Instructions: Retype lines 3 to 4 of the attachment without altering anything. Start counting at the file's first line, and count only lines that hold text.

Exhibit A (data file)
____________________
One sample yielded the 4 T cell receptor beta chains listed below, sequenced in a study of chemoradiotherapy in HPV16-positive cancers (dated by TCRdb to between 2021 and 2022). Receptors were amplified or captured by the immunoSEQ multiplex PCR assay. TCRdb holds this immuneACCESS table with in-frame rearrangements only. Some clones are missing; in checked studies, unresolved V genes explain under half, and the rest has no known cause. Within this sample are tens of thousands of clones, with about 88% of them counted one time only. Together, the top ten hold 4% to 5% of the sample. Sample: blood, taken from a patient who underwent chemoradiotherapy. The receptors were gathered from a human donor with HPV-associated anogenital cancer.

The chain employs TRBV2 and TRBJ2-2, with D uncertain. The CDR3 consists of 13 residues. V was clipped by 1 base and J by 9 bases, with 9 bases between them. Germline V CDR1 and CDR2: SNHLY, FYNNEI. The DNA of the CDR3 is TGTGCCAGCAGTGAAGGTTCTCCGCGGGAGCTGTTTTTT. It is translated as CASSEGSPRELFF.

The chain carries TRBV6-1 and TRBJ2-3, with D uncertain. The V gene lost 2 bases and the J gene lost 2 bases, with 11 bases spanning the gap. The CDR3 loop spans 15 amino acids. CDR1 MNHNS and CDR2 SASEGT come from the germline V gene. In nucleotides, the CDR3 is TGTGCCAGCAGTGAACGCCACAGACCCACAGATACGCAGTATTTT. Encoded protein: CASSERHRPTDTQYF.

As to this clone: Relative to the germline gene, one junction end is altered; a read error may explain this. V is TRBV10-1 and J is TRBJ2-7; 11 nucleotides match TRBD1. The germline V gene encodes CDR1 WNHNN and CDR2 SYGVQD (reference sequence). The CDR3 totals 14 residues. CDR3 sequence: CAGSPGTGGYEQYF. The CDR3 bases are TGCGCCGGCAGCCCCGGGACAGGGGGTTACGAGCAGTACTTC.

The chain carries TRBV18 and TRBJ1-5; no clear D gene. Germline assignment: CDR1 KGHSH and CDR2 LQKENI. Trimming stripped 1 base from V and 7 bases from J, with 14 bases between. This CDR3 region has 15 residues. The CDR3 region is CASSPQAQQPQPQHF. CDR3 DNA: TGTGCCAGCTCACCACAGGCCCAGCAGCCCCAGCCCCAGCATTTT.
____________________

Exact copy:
The chain carries TRBV6-1 and TRBJ2-3, with D uncertain. The V gene lost 2 bases and the J gene lost 2 bases, with 11 bases spanning the gap. The CDR3 loop spans 15 amino acids. CDR1 MNHNS and CDR2 SASEGT come from the germline V gene. In nucleotides, the CDR3 is TGTGCCAGCAGTGAACGCCACAGACCCACAGATACGCAGTATTTT. Encoded protein: CASSERHRPTDTQYF.

As to this clone: Relative to the germline gene, one junction end is altered; a read error may explain this. V is TRBV10-1 and J is TRBJ2-7; 11 nucleotides match TRBD1. The germline V gene encodes CDR1 WNHNN and CDR2 SYGVQD (reference sequence). The CDR3 totals 14 residues. CDR3 sequence: CAGSPGTGGYEQYF. The CDR3 bases are TGCGCCGGCAGCCCCGGGACAGGGGGTTACGAGCAGTACTTC.